Flying Optical Cats for Quantum Communication

An atom is trapped in the resonator between two mirrors. A light pulse, which is reflected off the resonator, gets entangled with the atom and may fly freely as a superimposed cat state. (Source: B. Hacker, MPQ)

In 1935 Erwin Schrödinger formu­lated a thought experiment designed to capture the para­doxical nature of quantum physics. The crucial element of this experiment is a cat that is simul­taneously dead and alive. Since Schrödinger proposed his ‘cat paradox’, physicists have been thinking about ways to create such super­position states experi­mentally. A group of researchers led by Gerhard Rempe, Director of the Division of Quantum Dynamics at the Max Planck Insti­tute of Quantum Optics, has now realized an optical version of Schrö­dinger’s thought experiment in the labora­tory.

In this instance, pulses of laser light play the role of the cat. The insights gained from the project open up new prospects for enhanced control of optical states, that can in the future be used for quantum communi­cations. “Accor­ding to Schrödinger‘s idea, it is possible for a micro­scopic particle, such as a single atom, to exist in two different states at once in a super­position. Moreover, when such a particle interacts with a macro­scopic object, they can become entangled, and the macro­scopic object may end up in super­position state. Schrödinger proposed the example of a cat, which can be both dead and alive, depending on whether or not a radio­active atom has decayed – a notion which is in obvious conflict with our everyday ex­perience,” Rempe explains.

In order to realize this philo­sophical experiment in the labora­tory, physicists have turned to various model systems. The one implemented in this instance follows a scheme proposed by the theore­ticians Wang and Duan in 2005. Here, the super­position of two states of an optical pulse serves as the cat. The experi­mental techniques required to implement this proposal – in parti­cular an optical resonator – have been developed in Rempe’s group over the past few years.

The researchers involved in the project were initially skeptical as to whether it would be possible to generate and reliably detect such quantum mechani­cally entangled cat states with the available technology. The major diffi­culty lay in the need to minimize optical losses in their experiment. Once this was achieved, all measure­ments were found to confirm Schrödinger’s predic­tion. The experiment allows the scientists to explore the scope of appli­cation of quantum mechanics and to develop new techniques for quantum communi­cation.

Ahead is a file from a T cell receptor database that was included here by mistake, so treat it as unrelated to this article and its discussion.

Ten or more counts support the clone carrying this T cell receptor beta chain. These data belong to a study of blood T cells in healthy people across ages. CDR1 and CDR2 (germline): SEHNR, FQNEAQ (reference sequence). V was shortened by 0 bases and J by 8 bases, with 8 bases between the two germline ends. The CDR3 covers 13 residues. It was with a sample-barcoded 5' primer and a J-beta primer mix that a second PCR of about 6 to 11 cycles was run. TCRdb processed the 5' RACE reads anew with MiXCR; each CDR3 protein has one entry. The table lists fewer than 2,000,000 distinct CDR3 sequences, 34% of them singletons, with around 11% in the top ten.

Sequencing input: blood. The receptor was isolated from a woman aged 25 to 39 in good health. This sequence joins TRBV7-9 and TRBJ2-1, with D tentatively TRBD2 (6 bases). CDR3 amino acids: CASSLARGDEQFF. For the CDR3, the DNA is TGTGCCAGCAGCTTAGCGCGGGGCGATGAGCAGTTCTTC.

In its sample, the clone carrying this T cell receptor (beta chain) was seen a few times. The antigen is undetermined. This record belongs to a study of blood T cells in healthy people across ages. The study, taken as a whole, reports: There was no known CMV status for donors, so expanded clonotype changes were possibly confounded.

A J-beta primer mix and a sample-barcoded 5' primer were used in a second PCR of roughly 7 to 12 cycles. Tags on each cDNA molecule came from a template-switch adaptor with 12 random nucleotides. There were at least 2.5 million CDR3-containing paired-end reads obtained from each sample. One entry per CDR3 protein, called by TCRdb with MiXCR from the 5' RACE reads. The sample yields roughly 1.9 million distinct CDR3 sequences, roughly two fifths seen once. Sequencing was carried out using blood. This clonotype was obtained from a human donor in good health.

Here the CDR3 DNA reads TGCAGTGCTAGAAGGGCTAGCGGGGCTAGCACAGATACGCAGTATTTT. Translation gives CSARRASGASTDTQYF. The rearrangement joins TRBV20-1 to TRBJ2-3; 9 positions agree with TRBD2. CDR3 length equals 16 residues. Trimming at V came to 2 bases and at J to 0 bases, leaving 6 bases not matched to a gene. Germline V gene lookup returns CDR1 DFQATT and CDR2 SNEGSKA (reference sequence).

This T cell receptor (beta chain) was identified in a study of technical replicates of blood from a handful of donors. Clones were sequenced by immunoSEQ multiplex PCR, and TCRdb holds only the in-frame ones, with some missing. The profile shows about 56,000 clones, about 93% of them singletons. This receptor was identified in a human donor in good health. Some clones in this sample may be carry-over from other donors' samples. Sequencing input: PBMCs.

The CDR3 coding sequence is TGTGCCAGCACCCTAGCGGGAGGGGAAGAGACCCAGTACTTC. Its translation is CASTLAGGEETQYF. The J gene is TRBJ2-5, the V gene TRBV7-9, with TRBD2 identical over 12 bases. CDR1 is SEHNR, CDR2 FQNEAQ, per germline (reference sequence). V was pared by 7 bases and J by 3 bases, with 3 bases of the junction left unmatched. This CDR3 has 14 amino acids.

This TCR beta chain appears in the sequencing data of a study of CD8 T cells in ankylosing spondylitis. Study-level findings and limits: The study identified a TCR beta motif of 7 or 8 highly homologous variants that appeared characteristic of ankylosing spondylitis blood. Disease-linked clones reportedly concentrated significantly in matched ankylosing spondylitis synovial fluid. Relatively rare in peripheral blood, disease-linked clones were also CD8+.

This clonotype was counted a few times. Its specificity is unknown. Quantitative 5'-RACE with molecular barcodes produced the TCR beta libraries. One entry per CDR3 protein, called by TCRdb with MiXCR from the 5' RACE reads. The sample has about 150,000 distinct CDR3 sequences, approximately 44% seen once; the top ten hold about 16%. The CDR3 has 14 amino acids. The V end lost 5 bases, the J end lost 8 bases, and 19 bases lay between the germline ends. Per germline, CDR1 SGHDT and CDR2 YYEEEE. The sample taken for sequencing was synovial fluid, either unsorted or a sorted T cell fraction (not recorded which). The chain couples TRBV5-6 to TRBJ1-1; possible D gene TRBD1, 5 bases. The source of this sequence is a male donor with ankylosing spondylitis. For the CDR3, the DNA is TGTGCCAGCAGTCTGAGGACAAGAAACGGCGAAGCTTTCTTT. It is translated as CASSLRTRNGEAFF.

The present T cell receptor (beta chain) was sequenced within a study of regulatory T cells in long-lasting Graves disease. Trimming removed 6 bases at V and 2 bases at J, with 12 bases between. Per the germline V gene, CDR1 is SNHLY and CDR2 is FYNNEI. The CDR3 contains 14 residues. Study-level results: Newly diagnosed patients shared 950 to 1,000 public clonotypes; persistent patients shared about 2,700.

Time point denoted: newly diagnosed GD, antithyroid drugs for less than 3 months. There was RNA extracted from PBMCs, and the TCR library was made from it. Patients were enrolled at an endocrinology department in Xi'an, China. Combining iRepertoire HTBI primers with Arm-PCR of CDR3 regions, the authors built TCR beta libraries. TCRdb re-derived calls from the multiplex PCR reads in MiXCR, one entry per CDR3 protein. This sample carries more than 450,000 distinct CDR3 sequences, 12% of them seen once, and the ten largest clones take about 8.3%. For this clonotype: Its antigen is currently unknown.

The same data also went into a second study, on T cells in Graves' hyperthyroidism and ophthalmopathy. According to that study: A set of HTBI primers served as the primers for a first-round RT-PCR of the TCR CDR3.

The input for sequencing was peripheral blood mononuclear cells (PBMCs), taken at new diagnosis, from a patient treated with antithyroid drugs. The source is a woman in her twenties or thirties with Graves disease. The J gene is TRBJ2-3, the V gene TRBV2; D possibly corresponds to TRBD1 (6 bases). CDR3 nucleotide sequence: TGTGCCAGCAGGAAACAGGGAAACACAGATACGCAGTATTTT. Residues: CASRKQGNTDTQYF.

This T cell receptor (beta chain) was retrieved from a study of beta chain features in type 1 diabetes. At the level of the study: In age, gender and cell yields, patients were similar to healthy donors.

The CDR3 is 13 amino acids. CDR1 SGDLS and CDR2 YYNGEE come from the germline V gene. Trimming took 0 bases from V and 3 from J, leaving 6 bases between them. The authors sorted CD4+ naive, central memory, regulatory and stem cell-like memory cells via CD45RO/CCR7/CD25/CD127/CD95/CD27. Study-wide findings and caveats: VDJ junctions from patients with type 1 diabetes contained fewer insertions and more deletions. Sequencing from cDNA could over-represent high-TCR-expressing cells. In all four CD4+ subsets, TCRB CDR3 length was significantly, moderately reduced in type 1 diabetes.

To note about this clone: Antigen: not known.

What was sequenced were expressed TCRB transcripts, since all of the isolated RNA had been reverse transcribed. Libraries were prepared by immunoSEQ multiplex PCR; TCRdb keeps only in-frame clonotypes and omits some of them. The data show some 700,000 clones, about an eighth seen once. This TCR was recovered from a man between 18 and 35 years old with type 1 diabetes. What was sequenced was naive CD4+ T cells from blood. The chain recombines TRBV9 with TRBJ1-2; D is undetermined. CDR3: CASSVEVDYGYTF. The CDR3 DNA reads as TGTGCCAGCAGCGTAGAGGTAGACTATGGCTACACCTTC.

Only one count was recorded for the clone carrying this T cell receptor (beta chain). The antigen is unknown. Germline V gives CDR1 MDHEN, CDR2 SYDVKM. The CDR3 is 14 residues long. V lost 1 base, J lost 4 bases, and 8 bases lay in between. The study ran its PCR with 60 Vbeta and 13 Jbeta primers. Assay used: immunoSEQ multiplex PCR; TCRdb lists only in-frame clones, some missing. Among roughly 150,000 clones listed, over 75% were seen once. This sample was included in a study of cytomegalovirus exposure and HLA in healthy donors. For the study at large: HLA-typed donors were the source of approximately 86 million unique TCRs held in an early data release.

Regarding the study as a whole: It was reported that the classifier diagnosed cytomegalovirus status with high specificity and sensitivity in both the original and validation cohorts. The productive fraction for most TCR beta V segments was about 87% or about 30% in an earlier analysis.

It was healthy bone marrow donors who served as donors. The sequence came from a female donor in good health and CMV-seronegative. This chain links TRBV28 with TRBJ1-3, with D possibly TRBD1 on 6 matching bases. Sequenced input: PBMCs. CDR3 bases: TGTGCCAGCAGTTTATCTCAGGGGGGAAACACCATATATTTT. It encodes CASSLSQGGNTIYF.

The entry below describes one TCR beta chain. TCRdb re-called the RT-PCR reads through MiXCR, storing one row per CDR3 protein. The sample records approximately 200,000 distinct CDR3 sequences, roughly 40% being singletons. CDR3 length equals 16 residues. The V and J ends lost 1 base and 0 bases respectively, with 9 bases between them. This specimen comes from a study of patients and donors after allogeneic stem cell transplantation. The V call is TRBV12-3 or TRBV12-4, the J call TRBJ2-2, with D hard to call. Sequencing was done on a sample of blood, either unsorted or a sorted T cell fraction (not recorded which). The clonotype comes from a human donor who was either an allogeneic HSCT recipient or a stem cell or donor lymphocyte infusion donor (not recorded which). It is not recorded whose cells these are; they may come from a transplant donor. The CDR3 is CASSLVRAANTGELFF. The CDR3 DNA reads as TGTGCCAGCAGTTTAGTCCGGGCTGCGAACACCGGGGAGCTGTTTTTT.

The labora­tory is equipped with all the tools necessary to perform state-of-the-art experiments in quantum optics. A vacuum chamber and high-precision lasers are used to isolate a single atom and mani­pulate its state. At the core of the set-up is an optical resonator, consisting of two mirrors sepa­rated by a slit only 0.5 mm wide, where an atom can be trapped. A laser pulse is fed into the resonator and reflected, and thereby interacts with the atom. As a result, the reflected light gets entangled with the atom. By performing a suitable measure­ment on the atom, the optical pulse can be prepared in a super­position state, just like that of Schrödinger’s cat. One special feature of the experiment is that the entangled states can be generated deter­ministically. In other words, a cat state is produced in every trial.

“We have succeeded in gene­rating flying optical cat states, and demon­strated that they behave in accor­dance with the predictions of quantum mechanics. These findings prove that our method for creating cat states works, and allowed us to explore the essential para­meters,” says PhD student Stephan Welte. “In our experimental setup, we have succeeded not only in creating one specific cat state, but arbi­trarily many such states with different super­position phases – a whole zoo, so to speak. This capa­bility could in the future be utilized to encode quantum infor­mation,” adds Bastian Hacker, who is also a doctoral student at the Institute.

“Schrödinger‘s cat was originally enclosed in a box to avoid any inter­action with the environ­ment. Our optical cat states are not enclosed in a box. They propa­gate freely in space. Yet they remain isolated from the environ­ment and retain their properties over long distances. In the future we could use this tech­nology to construct quantum networks, in which flying optical cat states transmit infor­mation,” says Gerhard Rempe. (Source: MPQ)

Reference: B. Hacker et al.: Deterministic creation of entangled atom–light Schrödinger-cat states, Nat. Phot., online 14 January 2019; DOI: 10.1038/s41566-018-0339-5

Link: Quantum Dynamics (G. Rempe), Max-Planck-Institute for Quantum Optics, Garching, Germany

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